Discovering a Trauma-Informed Positive Autistic Identity
If you’ve been reading my writing for a little while, you might have caught on to the fact that I comprehend autism as something entirely different from the stereotype many people have in their minds when someone says “autism.” Between the medical myths of social deficits and the Hollywood portrayal of autistics as severely lacking empathy, it’s not surprising that we aren’t all on the same page about this.
When I discovered that I am autistic, it changed my life in a good way. I finally had answers for why my brain doesn’t work like my parents and teachers and therapists expected it to. As I found neurological explanations for my atypical traits, I began to let go of my fixed beliefs of low self-esteem and build a positive self-concept.
Ever since discovering my autistic identity, I have rejected the authority of the medical paradigm and the DSM understanding of autism. What I know about autism and other neurodivergence is primarily based on the evidence of the lived experience and reports of neurodivergent people and secondarily verified by evidence-based research.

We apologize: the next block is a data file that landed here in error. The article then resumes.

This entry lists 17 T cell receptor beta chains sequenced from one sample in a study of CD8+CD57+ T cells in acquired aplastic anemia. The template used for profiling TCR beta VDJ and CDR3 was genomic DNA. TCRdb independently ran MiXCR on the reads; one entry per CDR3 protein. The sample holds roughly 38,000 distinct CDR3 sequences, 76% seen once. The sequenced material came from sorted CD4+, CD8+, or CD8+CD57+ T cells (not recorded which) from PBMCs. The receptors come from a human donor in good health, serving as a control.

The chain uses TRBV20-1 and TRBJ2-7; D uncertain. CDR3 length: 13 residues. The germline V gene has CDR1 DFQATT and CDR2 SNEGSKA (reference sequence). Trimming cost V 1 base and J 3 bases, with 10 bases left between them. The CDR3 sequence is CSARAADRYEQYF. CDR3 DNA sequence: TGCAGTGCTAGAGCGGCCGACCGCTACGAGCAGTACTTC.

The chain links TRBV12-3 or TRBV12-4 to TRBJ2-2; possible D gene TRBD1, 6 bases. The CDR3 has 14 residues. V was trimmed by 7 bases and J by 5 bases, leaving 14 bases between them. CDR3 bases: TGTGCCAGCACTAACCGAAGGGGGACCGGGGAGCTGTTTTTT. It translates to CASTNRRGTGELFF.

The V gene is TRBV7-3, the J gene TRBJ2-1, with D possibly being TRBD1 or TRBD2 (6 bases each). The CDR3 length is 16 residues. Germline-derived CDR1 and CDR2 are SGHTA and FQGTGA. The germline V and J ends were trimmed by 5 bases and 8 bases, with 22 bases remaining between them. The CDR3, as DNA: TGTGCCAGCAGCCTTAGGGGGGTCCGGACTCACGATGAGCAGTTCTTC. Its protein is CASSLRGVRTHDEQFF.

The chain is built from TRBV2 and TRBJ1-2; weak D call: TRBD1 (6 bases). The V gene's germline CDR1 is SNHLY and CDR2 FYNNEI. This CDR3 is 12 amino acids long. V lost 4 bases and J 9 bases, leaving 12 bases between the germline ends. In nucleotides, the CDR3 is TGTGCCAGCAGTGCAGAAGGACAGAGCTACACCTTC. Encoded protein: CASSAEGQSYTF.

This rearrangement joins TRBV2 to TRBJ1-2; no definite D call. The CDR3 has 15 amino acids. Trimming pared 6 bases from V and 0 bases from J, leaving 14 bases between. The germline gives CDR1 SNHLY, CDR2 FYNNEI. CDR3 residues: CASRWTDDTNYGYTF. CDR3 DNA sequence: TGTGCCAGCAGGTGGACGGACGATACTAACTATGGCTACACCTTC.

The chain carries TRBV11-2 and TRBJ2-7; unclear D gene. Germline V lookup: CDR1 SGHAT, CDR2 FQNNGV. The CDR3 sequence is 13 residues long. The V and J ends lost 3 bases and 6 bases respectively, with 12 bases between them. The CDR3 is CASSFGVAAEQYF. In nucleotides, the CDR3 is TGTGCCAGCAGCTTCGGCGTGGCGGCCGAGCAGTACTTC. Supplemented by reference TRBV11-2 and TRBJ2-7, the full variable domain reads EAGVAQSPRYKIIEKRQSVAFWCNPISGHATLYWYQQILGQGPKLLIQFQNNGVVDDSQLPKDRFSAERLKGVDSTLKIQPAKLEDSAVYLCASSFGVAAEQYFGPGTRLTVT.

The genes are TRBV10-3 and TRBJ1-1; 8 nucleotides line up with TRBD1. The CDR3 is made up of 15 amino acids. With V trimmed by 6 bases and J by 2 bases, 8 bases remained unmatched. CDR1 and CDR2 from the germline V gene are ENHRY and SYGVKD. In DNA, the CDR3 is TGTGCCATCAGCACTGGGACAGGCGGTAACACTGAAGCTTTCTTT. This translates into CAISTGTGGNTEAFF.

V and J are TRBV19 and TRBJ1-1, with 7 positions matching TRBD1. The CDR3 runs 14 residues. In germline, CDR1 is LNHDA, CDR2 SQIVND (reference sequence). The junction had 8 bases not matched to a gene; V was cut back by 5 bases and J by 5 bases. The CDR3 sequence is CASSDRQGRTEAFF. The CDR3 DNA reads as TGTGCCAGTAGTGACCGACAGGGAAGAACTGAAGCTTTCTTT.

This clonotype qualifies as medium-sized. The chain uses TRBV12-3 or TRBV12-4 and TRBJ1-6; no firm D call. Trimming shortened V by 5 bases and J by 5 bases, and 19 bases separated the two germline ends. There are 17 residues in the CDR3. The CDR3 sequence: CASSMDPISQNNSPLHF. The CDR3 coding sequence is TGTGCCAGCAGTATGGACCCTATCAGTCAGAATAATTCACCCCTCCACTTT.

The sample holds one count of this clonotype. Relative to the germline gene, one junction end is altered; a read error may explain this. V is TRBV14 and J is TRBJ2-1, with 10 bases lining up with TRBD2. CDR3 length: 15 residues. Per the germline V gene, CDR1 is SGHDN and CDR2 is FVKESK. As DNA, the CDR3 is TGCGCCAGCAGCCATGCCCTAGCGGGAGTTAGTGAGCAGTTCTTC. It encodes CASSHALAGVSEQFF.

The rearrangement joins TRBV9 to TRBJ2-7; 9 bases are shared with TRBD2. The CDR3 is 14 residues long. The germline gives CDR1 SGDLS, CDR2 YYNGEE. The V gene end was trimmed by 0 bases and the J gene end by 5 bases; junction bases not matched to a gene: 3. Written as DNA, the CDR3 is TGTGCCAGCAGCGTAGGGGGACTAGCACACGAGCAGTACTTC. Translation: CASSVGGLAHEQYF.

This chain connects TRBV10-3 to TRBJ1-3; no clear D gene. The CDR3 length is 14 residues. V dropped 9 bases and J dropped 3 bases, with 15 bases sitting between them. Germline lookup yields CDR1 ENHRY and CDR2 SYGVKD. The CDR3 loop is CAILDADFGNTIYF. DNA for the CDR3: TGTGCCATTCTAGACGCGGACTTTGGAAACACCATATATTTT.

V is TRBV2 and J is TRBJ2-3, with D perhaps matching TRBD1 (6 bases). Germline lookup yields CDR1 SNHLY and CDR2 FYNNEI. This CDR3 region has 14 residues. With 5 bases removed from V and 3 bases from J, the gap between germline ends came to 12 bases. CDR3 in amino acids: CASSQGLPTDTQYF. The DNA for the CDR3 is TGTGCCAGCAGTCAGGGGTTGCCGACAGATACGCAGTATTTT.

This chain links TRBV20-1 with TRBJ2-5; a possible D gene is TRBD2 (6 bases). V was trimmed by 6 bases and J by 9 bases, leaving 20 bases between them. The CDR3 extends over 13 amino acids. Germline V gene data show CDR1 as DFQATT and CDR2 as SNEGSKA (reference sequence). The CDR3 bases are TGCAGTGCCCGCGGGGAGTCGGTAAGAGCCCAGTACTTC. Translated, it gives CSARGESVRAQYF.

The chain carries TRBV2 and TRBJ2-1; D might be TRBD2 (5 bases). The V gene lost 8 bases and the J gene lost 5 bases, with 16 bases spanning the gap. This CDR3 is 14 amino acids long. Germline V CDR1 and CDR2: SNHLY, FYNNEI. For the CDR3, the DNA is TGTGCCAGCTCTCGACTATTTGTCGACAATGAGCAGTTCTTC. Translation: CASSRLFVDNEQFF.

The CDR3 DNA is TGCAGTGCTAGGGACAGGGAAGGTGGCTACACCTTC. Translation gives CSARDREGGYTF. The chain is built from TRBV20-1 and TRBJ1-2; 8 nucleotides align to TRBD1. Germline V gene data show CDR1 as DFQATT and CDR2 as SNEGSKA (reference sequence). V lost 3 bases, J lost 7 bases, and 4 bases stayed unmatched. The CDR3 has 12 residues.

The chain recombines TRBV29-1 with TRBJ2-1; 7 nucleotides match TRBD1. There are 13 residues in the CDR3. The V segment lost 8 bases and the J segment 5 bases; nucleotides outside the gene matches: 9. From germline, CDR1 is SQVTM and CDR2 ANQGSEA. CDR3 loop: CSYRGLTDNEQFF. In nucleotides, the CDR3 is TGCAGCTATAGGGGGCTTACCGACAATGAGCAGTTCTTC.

Because I understand being autistic to be a cultural identity and not a medical disorder, I recognize #actuallyautistic people as experts on their own culture, and I view neurotypical researchers as outsiders attempting to understand a culture they are not part of. As a tutor and nanny, I used to be a caregiver for severely disabled nonverbal autistic children, and this explanation of autistic identity includes them as well.
I realize that the idea of a trauma-informed positive autistic identity may be totally new to you, so I want to share with you our explanation for what autism is.
First, what is NOT autism? Lack of empathy and anti-social behavior are not autism. Stereotypical stress responses such as meltdowns and elopement are not autism. Trauma responses in autistic people are not autism. Intellectual disability is not autism. Physical disorders and illnesses such as IBS, food sensitivities, and hypermobility which commonly occur in autistic people are not autism.